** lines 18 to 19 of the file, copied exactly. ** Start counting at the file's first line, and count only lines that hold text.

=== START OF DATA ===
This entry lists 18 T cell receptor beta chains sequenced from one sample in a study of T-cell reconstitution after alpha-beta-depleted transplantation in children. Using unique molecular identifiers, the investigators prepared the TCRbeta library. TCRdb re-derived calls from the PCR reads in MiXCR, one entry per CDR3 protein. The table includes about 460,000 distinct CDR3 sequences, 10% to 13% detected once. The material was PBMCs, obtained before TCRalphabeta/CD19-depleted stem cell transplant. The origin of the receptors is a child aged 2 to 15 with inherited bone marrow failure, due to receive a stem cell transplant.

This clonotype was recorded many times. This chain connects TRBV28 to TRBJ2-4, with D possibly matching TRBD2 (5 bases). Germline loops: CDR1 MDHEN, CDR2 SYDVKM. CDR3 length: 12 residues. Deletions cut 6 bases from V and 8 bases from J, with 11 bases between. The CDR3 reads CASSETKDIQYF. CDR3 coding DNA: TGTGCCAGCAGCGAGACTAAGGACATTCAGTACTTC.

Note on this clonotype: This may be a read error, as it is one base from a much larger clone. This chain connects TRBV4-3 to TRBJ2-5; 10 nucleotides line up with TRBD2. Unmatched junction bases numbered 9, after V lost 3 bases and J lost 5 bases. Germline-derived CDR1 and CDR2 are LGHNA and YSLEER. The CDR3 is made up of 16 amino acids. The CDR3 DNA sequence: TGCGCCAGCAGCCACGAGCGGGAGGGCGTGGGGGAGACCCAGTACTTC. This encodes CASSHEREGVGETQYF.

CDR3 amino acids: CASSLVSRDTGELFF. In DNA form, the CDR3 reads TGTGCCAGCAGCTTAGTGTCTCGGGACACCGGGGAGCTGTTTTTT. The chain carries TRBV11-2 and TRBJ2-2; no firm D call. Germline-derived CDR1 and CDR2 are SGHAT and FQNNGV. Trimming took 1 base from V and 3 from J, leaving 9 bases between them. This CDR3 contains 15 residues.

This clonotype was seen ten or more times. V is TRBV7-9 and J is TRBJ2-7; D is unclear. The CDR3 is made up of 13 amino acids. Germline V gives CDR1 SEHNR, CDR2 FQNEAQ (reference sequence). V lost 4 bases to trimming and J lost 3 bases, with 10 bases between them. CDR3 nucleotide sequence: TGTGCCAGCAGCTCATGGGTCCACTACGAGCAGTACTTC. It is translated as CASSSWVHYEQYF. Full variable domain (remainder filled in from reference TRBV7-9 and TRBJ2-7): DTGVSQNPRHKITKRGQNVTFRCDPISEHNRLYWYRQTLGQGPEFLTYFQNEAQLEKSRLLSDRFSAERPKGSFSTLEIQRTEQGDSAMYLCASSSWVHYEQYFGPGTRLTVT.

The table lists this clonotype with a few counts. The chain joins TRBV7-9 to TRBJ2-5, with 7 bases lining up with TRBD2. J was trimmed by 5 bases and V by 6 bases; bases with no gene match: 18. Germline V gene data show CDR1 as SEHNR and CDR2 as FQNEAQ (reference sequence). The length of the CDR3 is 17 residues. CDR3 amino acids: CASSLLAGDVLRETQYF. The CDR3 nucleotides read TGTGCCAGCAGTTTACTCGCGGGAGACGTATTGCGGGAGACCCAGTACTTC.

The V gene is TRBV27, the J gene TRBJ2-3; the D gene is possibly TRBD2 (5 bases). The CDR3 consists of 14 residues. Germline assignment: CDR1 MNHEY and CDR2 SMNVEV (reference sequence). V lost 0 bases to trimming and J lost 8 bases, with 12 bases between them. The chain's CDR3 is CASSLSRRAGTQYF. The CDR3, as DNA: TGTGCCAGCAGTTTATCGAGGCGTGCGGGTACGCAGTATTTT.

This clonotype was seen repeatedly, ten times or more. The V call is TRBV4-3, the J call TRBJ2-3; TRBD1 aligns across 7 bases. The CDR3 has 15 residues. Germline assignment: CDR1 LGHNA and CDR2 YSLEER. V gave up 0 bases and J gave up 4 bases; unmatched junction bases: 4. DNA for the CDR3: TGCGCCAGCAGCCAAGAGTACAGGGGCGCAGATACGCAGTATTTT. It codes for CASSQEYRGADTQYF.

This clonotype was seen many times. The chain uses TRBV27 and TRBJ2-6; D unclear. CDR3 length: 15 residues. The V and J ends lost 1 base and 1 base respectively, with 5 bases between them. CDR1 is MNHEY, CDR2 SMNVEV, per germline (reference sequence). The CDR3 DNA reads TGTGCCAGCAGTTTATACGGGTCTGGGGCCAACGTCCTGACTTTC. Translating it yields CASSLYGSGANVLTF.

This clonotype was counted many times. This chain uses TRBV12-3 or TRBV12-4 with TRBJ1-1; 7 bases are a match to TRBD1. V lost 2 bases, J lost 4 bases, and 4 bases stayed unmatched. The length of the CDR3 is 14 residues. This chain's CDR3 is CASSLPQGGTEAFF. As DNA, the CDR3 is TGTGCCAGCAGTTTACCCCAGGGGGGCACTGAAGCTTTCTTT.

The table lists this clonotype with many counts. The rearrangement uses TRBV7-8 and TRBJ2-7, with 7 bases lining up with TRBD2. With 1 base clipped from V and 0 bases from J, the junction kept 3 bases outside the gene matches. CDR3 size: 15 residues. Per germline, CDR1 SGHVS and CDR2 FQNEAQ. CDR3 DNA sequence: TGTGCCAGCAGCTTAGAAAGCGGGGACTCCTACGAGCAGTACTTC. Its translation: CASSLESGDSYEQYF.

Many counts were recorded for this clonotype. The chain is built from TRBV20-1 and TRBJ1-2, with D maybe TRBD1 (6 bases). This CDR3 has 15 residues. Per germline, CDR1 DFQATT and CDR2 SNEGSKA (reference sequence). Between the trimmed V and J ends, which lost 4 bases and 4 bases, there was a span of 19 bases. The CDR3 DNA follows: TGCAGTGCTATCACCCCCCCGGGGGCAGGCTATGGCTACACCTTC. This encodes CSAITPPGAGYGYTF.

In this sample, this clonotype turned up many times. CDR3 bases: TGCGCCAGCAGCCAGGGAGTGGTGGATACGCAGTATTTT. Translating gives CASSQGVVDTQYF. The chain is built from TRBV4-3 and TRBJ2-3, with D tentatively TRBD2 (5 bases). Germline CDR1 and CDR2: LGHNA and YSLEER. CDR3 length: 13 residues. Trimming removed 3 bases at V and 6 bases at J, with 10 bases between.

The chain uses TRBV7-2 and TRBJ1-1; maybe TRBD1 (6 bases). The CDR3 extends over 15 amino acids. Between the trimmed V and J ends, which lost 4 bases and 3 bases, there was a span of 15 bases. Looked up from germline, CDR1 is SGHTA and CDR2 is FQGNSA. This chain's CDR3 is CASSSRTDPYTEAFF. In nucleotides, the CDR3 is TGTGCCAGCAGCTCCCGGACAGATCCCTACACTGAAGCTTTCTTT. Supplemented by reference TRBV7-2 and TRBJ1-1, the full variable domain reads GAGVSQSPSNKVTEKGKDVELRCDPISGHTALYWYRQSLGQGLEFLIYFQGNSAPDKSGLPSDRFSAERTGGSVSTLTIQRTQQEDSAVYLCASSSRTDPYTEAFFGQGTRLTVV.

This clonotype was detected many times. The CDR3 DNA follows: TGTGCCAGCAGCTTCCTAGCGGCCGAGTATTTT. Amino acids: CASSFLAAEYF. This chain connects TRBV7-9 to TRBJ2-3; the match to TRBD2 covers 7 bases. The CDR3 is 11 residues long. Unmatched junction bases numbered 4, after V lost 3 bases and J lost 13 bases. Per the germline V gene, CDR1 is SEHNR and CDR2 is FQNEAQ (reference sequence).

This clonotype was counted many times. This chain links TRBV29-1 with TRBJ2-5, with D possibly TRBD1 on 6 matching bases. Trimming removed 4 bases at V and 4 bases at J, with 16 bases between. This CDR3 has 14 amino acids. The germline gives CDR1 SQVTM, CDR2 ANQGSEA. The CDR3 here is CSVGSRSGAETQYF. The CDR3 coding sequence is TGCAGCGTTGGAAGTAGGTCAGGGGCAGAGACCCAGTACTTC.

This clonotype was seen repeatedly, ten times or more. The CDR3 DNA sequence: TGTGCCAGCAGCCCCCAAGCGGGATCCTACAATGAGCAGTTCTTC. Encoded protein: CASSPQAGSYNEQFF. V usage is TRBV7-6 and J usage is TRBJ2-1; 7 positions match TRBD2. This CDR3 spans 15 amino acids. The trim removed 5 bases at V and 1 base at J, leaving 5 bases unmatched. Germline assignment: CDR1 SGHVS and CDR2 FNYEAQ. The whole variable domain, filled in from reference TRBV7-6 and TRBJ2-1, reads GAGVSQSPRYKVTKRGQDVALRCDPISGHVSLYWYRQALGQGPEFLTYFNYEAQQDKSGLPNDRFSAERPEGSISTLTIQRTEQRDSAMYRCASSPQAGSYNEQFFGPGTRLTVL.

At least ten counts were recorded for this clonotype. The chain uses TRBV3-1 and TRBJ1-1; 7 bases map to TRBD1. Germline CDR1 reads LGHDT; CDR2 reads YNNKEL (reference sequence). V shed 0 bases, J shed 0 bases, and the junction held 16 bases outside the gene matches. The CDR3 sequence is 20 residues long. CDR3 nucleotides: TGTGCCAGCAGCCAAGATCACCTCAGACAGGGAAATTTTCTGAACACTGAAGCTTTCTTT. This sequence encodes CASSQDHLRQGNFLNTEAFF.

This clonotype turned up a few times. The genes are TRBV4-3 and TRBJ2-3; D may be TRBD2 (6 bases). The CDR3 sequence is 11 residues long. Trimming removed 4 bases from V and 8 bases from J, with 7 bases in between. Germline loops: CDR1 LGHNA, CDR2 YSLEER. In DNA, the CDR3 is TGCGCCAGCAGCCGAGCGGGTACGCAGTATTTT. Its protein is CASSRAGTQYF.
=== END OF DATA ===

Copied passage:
At least ten counts were recorded for this clonotype. The chain uses TRBV3-1 and TRBJ1-1; 7 bases map to TRBD1. Germline CDR1 reads LGHDT; CDR2 reads YNNKEL (reference sequence). V shed 0 bases, J shed 0 bases, and the junction held 16 bases outside the gene matches. The CDR3 sequence is 20 residues long. CDR3 nucleotides: TGTGCCAGCAGCCAAGATCACCTCAGACAGGGAAATTTTCTGAACACTGAAGCTTTCTTT. This sequence encodes CASSQDHLRQGNFLNTEAFF.

This clonotype turned up a few times. The genes are TRBV4-3 and TRBJ2-3; D may be TRBD2 (6 bases). The CDR3 sequence is 11 residues long. Trimming removed 4 bases from V and 8 bases from J, with 7 bases in between. Germline loops: CDR1 LGHNA, CDR2 YSLEER. In DNA, the CDR3 is TGCGCCAGCAGCCGAGCGGGTACGCAGTATTTT. Its protein is CASSRAGTQYF.